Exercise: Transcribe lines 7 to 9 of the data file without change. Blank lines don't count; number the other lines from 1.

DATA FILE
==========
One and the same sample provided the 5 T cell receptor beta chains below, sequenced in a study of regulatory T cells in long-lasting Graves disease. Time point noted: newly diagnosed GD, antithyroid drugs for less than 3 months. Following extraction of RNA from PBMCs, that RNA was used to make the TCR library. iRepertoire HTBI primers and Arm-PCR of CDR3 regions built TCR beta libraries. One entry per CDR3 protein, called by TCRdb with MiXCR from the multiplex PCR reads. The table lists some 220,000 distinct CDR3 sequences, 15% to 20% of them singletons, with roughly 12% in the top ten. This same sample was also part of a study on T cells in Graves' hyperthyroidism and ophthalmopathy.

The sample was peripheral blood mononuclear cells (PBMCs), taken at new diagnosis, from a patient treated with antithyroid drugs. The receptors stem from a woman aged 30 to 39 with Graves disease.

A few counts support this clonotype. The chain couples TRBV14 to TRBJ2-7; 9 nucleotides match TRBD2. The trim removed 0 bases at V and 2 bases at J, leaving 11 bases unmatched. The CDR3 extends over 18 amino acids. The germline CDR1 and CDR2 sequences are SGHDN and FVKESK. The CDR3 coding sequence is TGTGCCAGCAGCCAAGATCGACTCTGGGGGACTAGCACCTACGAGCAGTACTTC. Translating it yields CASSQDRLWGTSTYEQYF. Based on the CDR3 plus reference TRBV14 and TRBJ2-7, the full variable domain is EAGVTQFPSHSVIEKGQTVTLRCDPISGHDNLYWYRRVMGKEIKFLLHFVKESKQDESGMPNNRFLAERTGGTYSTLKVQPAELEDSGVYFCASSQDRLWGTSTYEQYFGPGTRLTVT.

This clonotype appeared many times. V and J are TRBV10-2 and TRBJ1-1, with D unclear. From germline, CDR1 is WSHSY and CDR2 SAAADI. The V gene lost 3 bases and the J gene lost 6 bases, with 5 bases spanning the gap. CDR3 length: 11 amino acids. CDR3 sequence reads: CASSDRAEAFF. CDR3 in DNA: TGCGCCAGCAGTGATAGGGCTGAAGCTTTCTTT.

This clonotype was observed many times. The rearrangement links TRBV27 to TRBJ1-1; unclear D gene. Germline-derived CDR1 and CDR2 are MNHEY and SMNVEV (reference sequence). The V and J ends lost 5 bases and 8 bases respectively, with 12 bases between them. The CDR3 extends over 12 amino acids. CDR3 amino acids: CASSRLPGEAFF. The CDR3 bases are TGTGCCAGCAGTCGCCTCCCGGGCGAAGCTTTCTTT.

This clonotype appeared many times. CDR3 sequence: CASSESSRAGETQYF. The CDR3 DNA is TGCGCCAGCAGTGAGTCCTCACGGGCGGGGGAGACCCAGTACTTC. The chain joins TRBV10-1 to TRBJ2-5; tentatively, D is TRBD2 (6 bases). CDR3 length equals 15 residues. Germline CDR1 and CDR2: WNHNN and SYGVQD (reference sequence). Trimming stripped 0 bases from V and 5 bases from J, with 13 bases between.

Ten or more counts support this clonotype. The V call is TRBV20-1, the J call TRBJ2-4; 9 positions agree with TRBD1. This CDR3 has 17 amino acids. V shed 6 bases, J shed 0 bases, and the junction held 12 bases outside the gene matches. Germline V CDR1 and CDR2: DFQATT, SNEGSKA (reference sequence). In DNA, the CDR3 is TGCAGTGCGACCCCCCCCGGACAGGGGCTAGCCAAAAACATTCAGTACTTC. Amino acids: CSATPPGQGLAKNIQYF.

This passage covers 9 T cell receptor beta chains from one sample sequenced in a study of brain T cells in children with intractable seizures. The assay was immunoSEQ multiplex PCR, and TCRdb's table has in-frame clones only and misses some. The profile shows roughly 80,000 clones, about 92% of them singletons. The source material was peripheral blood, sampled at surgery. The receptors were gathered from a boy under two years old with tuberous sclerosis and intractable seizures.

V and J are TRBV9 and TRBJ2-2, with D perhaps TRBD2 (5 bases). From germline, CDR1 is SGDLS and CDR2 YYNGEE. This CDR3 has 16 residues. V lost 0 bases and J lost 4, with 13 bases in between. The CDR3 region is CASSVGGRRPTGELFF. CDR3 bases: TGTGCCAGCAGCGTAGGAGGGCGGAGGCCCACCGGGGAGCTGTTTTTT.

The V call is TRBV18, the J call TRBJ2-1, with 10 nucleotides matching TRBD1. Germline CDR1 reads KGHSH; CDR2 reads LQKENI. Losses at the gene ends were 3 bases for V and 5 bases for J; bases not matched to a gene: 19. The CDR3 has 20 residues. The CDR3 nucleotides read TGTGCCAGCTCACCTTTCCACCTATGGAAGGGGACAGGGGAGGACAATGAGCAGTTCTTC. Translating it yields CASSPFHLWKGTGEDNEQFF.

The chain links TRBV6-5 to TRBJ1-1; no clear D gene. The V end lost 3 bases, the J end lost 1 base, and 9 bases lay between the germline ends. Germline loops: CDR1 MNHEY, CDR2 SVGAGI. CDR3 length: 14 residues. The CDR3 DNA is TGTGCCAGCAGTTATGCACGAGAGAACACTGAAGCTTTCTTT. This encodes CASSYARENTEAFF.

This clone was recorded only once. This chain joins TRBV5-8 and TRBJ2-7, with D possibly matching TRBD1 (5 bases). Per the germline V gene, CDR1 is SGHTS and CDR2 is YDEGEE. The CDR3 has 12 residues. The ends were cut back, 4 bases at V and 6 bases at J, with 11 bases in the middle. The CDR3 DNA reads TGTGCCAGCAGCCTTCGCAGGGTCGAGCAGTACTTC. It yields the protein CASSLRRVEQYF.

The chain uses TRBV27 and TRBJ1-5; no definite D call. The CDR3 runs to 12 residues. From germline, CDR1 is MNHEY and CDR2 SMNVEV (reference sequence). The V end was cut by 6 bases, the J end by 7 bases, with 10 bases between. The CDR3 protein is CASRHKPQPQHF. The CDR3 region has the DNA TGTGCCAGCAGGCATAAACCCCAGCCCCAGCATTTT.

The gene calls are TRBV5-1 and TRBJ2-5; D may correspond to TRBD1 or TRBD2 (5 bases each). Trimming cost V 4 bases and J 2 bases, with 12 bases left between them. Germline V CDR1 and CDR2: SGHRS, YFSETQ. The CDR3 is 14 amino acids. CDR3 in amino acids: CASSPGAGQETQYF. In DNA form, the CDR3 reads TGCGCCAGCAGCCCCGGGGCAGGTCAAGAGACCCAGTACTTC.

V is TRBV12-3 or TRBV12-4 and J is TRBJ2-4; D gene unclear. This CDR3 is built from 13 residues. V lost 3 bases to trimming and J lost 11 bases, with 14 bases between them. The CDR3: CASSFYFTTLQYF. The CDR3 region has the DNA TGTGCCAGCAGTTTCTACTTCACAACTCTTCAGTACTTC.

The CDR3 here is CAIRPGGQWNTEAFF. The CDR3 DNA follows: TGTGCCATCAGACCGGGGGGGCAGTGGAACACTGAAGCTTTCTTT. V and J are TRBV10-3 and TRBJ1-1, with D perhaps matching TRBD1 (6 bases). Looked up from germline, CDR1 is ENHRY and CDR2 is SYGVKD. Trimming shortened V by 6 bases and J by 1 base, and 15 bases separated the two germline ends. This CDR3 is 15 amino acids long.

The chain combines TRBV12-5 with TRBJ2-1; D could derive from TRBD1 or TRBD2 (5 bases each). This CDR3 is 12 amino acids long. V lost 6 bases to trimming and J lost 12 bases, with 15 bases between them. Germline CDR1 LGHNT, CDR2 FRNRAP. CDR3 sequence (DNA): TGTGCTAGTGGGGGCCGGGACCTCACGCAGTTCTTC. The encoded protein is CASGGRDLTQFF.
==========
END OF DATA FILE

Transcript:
Ten or more counts support this clonotype. The V call is TRBV20-1, the J call TRBJ2-4; 9 positions agree with TRBD1. This CDR3 has 17 amino acids. V shed 6 bases, J shed 0 bases, and the junction held 12 bases outside the gene matches. Germline V CDR1 and CDR2: DFQATT, SNEGSKA (reference sequence). In DNA, the CDR3 is TGCAGTGCGACCCCCCCCGGACAGGGGCTAGCCAAAAACATTCAGTACTTC. Amino acids: CSATPPGQGLAKNIQYF.

This passage covers 9 T cell receptor beta chains from one sample sequenced in a study of brain T cells in children with intractable seizures. The assay was immunoSEQ multiplex PCR, and TCRdb's table has in-frame clones only and misses some. The profile shows roughly 80,000 clones, about 92% of them singletons. The source material was peripheral blood, sampled at surgery. The receptors were gathered from a boy under two years old with tuberous sclerosis and intractable seizures.

V and J are TRBV9 and TRBJ2-2, with D perhaps TRBD2 (5 bases). From germline, CDR1 is SGDLS and CDR2 YYNGEE. This CDR3 has 16 residues. V lost 0 bases and J lost 4, with 13 bases in between. The CDR3 region is CASSVGGRRPTGELFF. CDR3 bases: TGTGCCAGCAGCGTAGGAGGGCGGAGGCCCACCGGGGAGCTGTTTTTT.